An astronaut aboard the International Space Station took this photograph of a massive vertical cloud formation—known to meteorologists as cumulus castellanus—above Andros Island.
These towering columnar clouds are part of the genus cumulonimbus. The cloud name castellanus comes from the similarity to the crenellated towers or turrets of medieval castles. The International Cloud Atlas (World Meteorological Organization) classifies clouds of this type as either Altocumulus castellanus or Stratocumulus castellanus, depending on the base cloud height from which they develop. Regardless of the nomenclature, these clouds develop due to strong vertical air movement typically associated with thunderstorms.
Part of the Bahamas archipelago, Andros Island is divided by large estuaries into three sections. North Andros, Central Andros, and South Andros are each comprised of several smaller islets and cays that are connected by smaller estuaries. Together, Andros Island is the largest in total area (2,300 square miles or 6,000 square kilometers) of all 700 islands in the Bahamas.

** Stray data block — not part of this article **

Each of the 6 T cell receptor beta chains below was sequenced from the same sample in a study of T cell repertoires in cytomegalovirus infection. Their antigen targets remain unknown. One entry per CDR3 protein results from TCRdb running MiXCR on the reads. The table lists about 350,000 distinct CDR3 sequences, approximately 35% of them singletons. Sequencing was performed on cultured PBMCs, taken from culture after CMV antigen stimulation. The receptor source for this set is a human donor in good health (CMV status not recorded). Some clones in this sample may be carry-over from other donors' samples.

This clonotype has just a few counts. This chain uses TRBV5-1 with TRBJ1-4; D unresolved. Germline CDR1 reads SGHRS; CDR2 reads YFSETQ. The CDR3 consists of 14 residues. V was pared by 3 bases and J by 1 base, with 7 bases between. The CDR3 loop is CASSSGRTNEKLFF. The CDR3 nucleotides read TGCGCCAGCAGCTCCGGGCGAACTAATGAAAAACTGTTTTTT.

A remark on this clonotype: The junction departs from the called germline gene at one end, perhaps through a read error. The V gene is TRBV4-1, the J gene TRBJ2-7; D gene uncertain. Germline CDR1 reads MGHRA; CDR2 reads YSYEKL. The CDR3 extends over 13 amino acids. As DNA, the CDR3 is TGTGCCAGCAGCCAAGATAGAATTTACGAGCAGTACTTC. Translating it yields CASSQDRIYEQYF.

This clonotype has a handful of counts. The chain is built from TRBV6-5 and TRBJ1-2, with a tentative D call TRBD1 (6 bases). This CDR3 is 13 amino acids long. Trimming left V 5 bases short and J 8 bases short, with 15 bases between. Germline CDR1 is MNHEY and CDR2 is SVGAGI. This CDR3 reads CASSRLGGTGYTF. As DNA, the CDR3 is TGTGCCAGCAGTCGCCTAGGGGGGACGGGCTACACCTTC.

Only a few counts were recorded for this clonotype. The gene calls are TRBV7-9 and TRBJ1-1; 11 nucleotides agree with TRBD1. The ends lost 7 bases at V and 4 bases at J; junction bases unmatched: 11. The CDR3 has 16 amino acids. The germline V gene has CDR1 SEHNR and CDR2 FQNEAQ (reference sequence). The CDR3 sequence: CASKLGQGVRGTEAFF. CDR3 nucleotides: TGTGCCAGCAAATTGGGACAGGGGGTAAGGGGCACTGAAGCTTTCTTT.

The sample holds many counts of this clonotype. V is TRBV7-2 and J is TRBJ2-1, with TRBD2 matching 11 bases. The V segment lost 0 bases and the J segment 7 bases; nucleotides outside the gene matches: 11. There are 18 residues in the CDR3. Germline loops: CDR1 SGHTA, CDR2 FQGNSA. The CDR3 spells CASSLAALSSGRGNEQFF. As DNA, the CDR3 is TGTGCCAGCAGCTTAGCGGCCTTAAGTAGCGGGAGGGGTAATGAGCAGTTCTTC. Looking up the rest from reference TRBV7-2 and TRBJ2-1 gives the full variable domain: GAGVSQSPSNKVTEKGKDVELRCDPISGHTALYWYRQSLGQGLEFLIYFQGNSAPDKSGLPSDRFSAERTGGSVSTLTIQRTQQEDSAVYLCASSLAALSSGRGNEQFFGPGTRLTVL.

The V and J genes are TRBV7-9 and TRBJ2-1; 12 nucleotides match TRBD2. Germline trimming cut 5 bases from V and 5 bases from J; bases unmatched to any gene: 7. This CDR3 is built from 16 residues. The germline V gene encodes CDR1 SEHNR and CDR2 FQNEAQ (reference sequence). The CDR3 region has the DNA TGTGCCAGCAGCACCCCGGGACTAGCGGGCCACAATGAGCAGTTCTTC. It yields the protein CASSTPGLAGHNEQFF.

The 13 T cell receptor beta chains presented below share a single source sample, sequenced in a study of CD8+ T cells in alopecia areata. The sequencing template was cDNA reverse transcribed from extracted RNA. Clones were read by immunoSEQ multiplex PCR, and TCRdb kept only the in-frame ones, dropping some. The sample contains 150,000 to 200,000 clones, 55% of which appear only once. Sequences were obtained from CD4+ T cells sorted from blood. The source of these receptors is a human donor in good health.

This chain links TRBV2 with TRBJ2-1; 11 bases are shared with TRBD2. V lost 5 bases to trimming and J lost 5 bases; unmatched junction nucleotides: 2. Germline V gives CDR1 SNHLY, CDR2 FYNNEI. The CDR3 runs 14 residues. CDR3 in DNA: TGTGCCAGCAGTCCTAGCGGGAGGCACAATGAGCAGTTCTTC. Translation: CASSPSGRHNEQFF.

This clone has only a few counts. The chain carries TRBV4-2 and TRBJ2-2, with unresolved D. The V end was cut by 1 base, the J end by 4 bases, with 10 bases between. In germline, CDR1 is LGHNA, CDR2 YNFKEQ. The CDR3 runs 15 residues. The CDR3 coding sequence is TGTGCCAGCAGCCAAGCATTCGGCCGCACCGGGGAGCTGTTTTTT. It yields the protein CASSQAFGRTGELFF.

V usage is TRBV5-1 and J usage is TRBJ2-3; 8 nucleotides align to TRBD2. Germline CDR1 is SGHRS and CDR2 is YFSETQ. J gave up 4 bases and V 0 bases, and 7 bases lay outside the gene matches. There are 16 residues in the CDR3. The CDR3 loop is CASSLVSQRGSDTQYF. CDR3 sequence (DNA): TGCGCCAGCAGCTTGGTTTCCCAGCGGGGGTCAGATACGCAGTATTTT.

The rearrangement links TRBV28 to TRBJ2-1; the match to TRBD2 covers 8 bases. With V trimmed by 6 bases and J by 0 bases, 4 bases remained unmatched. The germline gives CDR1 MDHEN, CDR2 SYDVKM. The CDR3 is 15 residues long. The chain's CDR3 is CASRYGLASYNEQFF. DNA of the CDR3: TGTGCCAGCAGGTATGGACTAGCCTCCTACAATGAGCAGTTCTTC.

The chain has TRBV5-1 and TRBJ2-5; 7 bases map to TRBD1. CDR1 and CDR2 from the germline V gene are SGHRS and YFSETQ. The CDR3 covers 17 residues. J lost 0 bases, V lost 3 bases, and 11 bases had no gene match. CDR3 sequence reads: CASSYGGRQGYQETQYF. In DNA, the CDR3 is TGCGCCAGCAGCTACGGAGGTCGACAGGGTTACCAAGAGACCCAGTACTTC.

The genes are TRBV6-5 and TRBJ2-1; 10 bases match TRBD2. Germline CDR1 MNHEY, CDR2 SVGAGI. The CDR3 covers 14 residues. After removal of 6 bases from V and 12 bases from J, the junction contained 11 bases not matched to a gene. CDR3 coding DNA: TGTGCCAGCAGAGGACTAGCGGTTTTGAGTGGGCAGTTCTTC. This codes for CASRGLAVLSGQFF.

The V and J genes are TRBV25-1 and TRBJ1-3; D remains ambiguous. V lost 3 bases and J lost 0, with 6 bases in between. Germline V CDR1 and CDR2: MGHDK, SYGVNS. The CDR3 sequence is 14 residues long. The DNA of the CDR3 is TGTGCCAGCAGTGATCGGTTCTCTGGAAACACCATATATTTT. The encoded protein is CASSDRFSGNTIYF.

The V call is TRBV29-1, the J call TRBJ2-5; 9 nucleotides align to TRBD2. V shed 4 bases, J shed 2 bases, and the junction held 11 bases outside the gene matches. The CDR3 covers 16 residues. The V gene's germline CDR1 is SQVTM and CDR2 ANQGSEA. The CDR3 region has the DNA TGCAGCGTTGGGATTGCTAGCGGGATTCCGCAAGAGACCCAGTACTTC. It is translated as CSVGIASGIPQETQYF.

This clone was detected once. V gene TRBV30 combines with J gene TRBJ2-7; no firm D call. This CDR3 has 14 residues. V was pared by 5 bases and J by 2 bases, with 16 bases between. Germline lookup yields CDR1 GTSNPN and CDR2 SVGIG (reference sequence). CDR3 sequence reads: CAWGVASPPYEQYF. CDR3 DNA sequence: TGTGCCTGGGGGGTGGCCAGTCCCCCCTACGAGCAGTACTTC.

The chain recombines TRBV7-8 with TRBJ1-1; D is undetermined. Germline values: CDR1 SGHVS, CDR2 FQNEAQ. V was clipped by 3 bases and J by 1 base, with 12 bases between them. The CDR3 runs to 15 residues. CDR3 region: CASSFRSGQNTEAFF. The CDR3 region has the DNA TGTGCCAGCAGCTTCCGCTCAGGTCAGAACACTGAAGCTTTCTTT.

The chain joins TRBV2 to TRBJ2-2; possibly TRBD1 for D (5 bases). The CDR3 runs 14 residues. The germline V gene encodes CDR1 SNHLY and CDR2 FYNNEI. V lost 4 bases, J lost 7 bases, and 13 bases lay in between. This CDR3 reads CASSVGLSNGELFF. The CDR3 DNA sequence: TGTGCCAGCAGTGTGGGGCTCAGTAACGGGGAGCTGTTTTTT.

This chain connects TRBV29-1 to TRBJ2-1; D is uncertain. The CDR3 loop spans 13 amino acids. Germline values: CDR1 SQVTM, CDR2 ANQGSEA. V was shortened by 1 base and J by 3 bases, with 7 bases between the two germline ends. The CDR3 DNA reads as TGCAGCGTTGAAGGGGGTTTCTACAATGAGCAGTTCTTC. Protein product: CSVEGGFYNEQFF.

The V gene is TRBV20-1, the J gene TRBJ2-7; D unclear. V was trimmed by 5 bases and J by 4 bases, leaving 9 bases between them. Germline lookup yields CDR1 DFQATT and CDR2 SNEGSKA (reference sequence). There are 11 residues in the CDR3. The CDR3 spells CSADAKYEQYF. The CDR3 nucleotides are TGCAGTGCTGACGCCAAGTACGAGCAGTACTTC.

Astronaut photograph ISS048-E-38518 was acquired on July 19, 2016, with a Nikon D4 digital camera using a 420 millimeter lens, and is provided by the ISS Crew Earth Observations Facility and the Earth Science and Remote Sensing Unit, Johnson Space Center. The image was taken by a member of the Expedition 48 crew. The image has been cropped and enhanced to improve contrast, and lens artifacts have been removed. The International Space Station Program supports the laboratory as part of the ISS National Lab to help astronauts take pictures of Earth that will be of the greatest value to scientists and the public, and to make those images freely available on the Internet. Additional images taken by astronauts and cosmonauts can be viewed at the NASA/JSC Gateway to Astronaut Photography of Earth. Caption by Andi Hollier, Hx5, JETS Contract at NASA-JSC.